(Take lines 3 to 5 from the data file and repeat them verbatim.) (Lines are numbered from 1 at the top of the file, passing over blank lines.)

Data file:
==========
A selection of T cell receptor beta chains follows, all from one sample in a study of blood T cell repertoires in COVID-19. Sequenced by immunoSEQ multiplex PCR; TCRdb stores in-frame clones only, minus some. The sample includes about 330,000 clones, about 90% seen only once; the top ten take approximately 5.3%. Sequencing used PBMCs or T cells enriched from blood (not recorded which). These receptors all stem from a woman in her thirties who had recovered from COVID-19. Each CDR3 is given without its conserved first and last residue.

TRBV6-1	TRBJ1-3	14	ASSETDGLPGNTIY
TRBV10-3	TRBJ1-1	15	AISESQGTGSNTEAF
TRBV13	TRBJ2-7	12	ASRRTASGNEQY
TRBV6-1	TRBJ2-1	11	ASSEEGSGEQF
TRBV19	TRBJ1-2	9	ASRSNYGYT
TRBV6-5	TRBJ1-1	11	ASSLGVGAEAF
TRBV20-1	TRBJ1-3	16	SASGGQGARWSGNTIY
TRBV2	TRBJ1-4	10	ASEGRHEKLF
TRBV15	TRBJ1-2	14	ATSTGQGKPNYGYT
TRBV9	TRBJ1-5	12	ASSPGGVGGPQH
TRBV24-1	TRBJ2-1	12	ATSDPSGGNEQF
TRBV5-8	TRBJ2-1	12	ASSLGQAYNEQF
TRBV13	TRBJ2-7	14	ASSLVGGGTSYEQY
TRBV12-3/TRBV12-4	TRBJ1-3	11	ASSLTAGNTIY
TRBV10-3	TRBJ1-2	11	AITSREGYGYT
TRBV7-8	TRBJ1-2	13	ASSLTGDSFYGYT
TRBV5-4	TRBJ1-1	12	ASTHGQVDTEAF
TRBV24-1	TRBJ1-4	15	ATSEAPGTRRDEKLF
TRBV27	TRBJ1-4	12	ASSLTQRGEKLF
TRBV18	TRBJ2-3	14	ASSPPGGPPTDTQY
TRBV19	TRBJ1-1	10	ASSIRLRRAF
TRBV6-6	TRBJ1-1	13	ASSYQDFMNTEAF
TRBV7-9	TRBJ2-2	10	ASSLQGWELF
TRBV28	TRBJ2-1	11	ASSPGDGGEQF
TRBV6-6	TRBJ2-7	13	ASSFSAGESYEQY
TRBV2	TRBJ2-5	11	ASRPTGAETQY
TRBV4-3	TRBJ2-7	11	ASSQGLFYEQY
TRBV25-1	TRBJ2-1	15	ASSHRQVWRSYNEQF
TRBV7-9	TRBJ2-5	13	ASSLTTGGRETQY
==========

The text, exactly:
TRBV10-3	TRBJ1-1	15	AISESQGTGSNTEAF
TRBV13	TRBJ2-7	12	ASRRTASGNEQY
TRBV6-1	TRBJ2-1	11	ASSEEGSGEQF